Administration Announces Changes to the HA Application

On January 13, 2023, the returning House Advisor applications went live on Handshake. Along with structural revisions, there were two big changes to the application that caused a ruckus among many current HAs. The application, along with all the regular HA duties such as throwing events, being available for training dates, etc., introduced two new guidelines which caught us all off guard. In order to be an HA at Reed, a GPA requirement has been instated, as well as a requirement to be “on-call” during the school year.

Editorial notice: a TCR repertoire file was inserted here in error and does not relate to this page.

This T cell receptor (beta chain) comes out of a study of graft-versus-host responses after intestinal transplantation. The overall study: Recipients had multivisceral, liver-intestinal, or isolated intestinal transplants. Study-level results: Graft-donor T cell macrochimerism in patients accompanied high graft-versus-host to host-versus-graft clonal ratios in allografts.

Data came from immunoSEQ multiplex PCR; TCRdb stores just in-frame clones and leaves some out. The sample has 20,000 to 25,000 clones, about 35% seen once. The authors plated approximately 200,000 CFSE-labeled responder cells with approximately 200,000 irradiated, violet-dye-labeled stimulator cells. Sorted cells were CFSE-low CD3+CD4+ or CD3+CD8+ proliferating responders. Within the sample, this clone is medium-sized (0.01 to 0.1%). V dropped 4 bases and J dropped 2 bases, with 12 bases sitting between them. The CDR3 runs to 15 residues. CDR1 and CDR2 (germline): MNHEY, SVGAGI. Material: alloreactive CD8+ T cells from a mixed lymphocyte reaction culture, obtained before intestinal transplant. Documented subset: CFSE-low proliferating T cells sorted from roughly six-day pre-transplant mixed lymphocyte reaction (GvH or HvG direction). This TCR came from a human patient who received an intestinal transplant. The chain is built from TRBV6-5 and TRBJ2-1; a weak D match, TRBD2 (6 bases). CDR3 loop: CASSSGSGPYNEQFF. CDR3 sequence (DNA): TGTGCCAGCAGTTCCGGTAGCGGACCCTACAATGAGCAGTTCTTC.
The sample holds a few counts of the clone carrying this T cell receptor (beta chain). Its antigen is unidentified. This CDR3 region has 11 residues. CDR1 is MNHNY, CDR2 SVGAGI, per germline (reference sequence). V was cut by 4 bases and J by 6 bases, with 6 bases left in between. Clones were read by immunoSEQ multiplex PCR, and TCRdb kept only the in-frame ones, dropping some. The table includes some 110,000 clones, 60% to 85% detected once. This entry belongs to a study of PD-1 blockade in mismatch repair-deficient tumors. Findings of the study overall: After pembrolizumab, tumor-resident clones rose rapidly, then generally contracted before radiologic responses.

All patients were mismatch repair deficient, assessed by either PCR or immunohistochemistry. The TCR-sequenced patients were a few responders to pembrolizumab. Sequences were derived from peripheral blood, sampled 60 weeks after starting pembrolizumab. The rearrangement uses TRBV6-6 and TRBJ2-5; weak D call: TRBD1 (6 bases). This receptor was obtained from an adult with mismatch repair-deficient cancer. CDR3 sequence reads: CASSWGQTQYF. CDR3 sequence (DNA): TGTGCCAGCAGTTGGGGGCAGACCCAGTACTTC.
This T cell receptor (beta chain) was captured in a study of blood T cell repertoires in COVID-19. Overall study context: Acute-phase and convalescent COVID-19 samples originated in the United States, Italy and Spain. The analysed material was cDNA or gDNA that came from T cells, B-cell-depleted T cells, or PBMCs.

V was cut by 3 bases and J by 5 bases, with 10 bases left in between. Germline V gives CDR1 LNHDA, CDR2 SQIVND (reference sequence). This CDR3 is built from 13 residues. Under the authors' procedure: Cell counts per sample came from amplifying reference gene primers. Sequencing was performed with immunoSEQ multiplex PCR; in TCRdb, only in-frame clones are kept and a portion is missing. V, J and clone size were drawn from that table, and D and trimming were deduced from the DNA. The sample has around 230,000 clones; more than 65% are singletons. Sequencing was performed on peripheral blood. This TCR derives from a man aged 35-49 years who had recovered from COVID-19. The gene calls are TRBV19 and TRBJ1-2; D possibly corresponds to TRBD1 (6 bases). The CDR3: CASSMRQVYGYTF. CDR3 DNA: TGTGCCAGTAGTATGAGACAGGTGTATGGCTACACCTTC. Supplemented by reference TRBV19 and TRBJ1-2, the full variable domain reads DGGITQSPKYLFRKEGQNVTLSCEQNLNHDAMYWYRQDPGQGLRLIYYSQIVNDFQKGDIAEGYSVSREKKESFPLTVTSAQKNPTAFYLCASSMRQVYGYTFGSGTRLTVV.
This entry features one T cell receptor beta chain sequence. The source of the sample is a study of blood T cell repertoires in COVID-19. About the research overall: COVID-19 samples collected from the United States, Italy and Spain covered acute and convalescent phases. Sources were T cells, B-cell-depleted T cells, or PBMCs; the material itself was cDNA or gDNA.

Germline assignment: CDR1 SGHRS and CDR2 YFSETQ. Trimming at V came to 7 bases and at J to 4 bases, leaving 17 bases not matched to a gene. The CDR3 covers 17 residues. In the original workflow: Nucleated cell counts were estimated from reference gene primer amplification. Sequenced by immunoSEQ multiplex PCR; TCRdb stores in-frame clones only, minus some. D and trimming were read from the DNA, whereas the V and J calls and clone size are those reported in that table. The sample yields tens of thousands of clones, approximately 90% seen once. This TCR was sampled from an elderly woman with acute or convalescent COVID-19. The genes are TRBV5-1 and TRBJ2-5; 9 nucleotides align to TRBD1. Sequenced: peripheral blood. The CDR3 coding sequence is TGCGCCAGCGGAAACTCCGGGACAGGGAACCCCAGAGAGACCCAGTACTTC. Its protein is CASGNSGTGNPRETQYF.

Most of these changes were a surprise not only to the student body but also to ResLife itself. Only days before the applications went live, Associate Dean for Student and Campus Life Claudia Ramirez Islas informed ResLife of the changes that had been made to the HA role. This was shocking to ResLife, especially considering that they already had an HA application to release during winter break, but were continuously told to push the date.